AH14A:
Coral Reef Calcification in a Changing Ocean: From Microscale Mechanisms to Macroscale Responses IV Posters


Session ID#: 9619

Session Description:
Coral reefs support an estimated 500 million people worldwide. Yet anthropogenic CO2 emissions are driving unprecedented changes in the tropical oceans, where the vast majority of shallow water reefs exist. Rapid warming, acidification and declining productivity will have potentially deleterious effects on calcification, the fundamental process of reef building. However, quantitative projections of coral reef futures are limited in part, by gaps in our understanding of the calcification process – from the production of crystals to the building of reefs – and of the response of coral and coral reef calcification to multiple, interactive global change stressors on timescales of days to decades. This session invites contributions from biologists, marine chemists, physical oceanographers, ecologists and geochemists to bring diverse expertise and new perspectives to a subject of global significance. We encourage submissions from field, laboratory, and theoretical studies that offer new insights into the fundamental mechanisms of coral calcification and reef building, and the response of calcification to global change at the cellular, colony and ecosystem scale. Paleoperspectives on calcification responses to past global changes are encouraged as well as papers that offer insights into potential for adaptation.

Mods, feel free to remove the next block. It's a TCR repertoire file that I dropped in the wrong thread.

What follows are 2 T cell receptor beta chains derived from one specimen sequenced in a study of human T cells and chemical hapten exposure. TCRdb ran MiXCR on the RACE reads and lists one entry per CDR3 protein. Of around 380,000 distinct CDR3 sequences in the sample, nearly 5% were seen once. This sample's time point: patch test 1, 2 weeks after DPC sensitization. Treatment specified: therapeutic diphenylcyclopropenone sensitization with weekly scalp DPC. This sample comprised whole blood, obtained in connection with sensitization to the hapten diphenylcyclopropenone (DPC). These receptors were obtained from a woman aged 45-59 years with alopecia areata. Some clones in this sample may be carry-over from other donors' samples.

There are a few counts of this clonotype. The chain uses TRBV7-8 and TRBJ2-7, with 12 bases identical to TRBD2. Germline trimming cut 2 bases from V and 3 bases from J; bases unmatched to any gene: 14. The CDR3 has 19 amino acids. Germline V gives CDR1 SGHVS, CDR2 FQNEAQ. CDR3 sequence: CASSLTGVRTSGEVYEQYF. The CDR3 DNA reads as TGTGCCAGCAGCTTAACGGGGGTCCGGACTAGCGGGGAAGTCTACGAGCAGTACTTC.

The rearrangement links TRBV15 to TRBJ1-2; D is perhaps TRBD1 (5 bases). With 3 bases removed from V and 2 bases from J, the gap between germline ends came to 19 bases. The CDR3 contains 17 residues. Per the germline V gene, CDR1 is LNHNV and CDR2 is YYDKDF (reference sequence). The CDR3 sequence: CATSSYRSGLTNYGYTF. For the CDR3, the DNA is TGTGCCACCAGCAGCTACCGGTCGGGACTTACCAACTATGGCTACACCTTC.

Primary Chairs:  Jessica Carilli, University of Massachusetts Boston, Boston, MA, United States